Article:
Regardless of Google attempts to minimize the misuse of this tool by sites selling links, it remains a highly scrutinized number.  Having a Toolbar PageRank of zero makes it more challenging for new blogs to establish credibility, gain readers, compel readers to leave comments, and recruit guest post authors.

Given that this blog, Internet Marketing Remarks, is one of the new blogs that lacks the credibility provided by the little green gauge showing PageRank in toolbars, I definitely am biased in regard to this issue.

I sort of doubt that many of Google’s shareholders share my opinion that Google has an obligation to update Toolbar PageRank. Frankly, I would have a tough time making a persuasive case to them that updating this metric that does not produce any revenue should be obligatory. Further, as pointed out in an article by Barry Schwartz, there are many that want PageRank to be deleted from toolbars. Google has recently diminished the importance of Toolbar PageRank by removing the gauge from the current version of their toolbar.

I had to go back to 2007 to find a positive quote about Toolbar PageRank from a “Googler”:

“PageRank is an important signal and remains one of many effective measures of quality, but admittedly it’s often viewed and used/abused in ways that run contrary to the interests of searchers and webmasters. Still, a lot of folks find the PR information useful; it provides a great incentive to try out our toolbar and explore its other features as well.” 

Does the fact that this blog does not have the benefit of a Toolbar PageRank score severely damage this blog and/or other new blogs? Absolutely not. Anyone that is interested in doing more that just a cursory glance at a Toolbar has lots of other tools to use to evaluate a site, including SEOmoz’s Open Site ExplorerAlexa and other tools.

Thus, maybe if I had an audience with the powers that be at Google, I would attempt to cajole them into updating Toolbar PageRank at least one more time before it is retired so that this blog could have the credibility of a Toolbar PageRank score. Ultimately though, I find it hard to make a good case for Google having a responsibility to update Toolbar PageRank

Bing and Google Search Engine Results Pages

Bing and Google Search Engine Results Pages

What terms are most important to you from a search engine traffic perspective? Regardless of the terms, most bloggers and Internet marketers are likely to evaluate the performance of a search engine based on how much traffic it delivers. Thus, in my completely biased opinion, despite Bing’s slightly growing market share (up to 30% for Bing and Yahoo combined according to some recent studies), the quality of their search results is falling behind Google’s.

The reason this opinion is so biased is because it is based on the ranking of these two search engines for a single term – specifically “shopping baskets”.

As background, the reason “shopping baskets” is the keyword term I pay the most attention to is because it is the primary revenue driver for my firm’s demonstration e-commerce site Shopping Baskets Plus, as well as a keyword that we use to demonstrate our capabilities at search engine optimization.

As of today, Shopping Basket Plus ranks #1 on Google and #15 on Bing for the keyword term “shopping baskets. A case can be made that ShoppingBasketsPlus.com should rank first for the term “shopping baskets” based on providing more information about plastic shopping baskets than any other website. There are other sites that provide a broader selection that also are commonly found in the top spot, as the top four spots for this term bounce around a bit from day to day..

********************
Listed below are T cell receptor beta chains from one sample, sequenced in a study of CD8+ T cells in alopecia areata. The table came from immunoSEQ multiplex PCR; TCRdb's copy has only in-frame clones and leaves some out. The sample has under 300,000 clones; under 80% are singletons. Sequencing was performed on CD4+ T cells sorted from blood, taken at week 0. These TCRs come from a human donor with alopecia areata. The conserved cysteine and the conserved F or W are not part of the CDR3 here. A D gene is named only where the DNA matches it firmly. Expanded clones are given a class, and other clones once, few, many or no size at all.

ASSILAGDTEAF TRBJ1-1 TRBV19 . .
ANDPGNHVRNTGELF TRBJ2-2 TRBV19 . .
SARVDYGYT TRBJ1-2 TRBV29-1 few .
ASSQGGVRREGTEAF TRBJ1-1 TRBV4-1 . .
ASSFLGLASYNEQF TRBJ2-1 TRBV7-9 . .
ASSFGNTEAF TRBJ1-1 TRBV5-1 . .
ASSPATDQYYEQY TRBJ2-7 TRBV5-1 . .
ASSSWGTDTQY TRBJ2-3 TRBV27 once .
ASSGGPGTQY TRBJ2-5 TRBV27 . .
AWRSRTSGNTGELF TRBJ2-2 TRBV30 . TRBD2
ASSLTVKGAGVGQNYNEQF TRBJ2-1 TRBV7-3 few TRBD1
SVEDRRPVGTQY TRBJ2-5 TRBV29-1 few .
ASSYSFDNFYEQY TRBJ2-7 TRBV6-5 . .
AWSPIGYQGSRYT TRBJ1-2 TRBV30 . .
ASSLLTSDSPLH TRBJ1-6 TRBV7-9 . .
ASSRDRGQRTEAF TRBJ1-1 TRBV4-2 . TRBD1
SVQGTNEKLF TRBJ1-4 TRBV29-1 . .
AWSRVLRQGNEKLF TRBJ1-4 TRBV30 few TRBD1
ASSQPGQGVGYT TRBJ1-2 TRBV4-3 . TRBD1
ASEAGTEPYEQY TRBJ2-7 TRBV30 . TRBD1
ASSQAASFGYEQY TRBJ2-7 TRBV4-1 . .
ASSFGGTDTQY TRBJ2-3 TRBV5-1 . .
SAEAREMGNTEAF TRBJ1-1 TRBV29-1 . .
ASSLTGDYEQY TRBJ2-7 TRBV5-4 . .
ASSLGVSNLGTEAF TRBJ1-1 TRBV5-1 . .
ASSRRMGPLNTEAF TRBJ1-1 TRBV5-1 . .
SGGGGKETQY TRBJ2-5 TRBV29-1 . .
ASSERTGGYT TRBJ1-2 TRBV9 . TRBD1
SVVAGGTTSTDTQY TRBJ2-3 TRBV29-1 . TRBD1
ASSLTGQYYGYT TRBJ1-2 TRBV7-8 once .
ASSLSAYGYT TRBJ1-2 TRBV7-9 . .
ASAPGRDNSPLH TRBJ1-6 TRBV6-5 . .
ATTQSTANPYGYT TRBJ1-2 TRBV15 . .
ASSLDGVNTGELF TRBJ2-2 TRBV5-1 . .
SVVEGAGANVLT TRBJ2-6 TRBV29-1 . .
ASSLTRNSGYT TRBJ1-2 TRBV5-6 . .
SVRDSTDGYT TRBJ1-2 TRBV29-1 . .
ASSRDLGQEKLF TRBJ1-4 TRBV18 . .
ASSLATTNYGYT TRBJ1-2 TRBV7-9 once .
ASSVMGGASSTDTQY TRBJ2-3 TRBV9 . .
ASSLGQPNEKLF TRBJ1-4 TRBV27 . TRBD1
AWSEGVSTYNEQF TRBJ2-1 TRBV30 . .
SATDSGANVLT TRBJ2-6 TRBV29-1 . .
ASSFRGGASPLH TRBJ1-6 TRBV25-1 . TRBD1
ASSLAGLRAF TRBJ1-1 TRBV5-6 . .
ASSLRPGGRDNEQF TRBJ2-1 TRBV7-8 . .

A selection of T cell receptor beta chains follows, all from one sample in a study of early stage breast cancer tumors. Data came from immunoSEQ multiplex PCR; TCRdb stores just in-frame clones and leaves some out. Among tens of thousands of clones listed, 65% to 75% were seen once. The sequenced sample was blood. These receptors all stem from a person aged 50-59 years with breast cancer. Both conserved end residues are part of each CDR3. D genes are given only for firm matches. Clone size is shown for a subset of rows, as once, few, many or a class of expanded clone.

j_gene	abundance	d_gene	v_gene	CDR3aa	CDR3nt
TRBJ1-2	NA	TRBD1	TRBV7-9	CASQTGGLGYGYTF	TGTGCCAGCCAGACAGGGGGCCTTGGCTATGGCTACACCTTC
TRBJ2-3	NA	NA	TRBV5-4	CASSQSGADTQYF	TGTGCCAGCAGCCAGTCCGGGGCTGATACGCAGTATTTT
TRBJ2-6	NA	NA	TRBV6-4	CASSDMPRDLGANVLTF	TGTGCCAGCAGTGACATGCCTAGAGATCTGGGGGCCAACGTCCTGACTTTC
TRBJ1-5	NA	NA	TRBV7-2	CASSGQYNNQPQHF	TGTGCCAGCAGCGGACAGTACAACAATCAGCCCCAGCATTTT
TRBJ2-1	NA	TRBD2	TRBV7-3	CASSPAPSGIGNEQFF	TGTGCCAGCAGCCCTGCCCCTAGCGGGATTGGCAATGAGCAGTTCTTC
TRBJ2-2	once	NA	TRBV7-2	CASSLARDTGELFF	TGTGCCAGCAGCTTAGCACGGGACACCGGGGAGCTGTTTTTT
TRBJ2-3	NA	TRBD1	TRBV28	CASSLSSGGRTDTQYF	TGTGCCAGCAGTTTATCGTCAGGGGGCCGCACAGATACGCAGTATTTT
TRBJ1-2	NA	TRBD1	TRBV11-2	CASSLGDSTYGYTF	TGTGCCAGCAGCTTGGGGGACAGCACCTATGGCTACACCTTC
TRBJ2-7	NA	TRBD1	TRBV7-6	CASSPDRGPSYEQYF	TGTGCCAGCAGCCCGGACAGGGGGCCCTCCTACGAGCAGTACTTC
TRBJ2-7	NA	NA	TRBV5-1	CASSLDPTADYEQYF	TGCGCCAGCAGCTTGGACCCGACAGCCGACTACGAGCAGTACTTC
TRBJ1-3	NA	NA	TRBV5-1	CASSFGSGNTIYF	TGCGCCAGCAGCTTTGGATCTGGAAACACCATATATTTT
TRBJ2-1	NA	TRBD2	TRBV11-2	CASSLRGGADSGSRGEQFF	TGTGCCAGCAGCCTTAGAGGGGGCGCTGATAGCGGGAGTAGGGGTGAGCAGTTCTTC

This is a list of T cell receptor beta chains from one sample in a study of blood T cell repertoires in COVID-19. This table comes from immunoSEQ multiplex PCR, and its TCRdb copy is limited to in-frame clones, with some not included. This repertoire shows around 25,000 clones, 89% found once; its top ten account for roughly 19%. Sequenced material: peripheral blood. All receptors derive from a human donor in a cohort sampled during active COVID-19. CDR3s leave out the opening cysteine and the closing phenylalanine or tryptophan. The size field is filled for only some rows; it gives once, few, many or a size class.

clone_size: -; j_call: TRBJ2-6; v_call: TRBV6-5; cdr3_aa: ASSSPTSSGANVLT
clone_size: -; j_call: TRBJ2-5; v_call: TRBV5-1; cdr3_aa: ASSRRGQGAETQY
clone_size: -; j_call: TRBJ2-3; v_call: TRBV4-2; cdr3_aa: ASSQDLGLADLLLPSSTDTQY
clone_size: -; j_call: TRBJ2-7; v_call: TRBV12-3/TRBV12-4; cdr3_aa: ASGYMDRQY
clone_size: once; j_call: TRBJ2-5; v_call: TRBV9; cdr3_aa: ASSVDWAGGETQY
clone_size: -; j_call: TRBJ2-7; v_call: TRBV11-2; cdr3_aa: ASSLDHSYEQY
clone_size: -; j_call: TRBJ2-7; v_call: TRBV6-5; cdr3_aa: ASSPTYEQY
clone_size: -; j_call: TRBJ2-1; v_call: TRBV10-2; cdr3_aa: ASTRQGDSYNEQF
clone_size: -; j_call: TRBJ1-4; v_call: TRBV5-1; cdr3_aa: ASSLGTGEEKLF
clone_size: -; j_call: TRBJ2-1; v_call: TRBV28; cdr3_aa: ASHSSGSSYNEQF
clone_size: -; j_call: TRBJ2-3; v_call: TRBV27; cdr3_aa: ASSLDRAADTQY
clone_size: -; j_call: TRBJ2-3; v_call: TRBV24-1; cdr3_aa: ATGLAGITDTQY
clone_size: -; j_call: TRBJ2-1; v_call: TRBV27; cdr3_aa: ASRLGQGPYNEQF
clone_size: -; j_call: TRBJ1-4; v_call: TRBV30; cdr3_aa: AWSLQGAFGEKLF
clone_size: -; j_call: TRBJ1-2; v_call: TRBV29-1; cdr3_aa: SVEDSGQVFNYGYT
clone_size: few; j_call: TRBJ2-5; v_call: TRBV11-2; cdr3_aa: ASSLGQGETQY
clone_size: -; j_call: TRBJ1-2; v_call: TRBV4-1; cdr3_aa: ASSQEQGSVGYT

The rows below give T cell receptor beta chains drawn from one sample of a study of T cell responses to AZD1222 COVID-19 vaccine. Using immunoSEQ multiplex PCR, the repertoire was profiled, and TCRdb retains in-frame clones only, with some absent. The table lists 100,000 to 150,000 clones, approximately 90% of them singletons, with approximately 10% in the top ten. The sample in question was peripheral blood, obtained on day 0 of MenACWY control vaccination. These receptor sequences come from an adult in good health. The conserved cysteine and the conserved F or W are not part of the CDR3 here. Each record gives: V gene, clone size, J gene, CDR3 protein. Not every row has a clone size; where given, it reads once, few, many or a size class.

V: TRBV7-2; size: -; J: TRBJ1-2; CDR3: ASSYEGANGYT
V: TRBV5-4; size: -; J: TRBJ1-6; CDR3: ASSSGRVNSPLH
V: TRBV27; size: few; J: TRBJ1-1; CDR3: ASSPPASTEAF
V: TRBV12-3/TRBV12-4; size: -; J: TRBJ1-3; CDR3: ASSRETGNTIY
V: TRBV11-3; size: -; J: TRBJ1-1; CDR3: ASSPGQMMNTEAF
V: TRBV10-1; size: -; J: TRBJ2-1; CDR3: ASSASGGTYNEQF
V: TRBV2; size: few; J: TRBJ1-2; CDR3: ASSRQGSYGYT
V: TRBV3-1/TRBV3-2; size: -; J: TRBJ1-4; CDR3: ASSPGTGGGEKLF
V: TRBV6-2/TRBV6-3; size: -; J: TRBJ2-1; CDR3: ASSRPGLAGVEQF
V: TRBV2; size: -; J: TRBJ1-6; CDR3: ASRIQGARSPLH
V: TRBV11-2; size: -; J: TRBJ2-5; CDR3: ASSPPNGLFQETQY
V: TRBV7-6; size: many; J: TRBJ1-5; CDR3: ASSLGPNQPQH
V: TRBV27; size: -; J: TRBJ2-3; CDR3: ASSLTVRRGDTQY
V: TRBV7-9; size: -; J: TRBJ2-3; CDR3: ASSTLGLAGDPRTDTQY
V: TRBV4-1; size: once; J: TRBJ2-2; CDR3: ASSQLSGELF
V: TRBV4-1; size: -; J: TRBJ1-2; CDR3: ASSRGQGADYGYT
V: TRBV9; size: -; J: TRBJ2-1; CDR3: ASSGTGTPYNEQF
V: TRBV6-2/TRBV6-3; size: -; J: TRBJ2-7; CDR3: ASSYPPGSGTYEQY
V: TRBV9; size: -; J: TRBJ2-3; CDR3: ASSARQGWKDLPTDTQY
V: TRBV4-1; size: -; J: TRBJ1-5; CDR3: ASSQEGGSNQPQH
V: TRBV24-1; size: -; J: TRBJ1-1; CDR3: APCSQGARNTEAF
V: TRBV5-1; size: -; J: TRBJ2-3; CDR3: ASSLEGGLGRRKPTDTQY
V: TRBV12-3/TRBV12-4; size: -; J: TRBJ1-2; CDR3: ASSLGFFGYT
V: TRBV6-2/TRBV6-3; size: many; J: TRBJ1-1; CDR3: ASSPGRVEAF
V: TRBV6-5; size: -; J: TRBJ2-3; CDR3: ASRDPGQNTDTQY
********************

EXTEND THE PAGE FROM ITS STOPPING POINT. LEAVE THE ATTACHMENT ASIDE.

Frankly, for the term “shopping baskets”, Bing’s ranking of sites today is inferior to that of Google, and this is not just based on my own site. The rankings of the other sites on the first page are also out of whack with the sites that offer viewers the best user experience.

Bing is between a rock and a hard place. They probably have to offer results that are somewhat differentiated from Google in order to continue growing market share. However, Google has a huge advantage versus Bing due to having more search data to use in updating their results, plus the huge amount of data Google can mine from their widely distributed toolbar. If Bing’s results are too differentiated from Google’s they will lose credibility. A positive for Bing is that the inferior results they provide for searches on “shopping baskets” is the exception not the rule. For the most part, the quality of Bing’s search results is pretty good. Also, as pointed out in an article by Benjamin Vigneron, “Bing’s market share could grow thanks to Facebook integration into the Bing search results. The truly personalized way Bing is starting to leverage Facebook data is promising from a search experience perspective. It could make lots of searchers – especially those with an intense Facebook activity – switch from Google to Bing”..

Personally, I would like to see Bing increase their market share. The cost per click for pay per click advertising on Bing is much less expensive than it is on Google. For some categories, the cost per click is only half as expensive on Bing, making it easier to pay-out a campaign.  I would enjoy seeing my lower cost clicks from Bing increase. However, Google delivers so much more traffic that if you are interested in volume, it’s far and away the more productive vehicle.

Conclusion

Recent reports indicate that Bing and Yahoo are up to a combined 30% share of U.S. searches. However, if Google can use their advantage in having more data to analyze to return better a better quality results to searchers Bing has a serious problem on its hands. Searching for the term “shopping baskets” is a bit on an aberration, but provides an example of a search result where Google is dramatically better than Bing. Time will tell whether Bing can match the quality of Google’s search results over the long term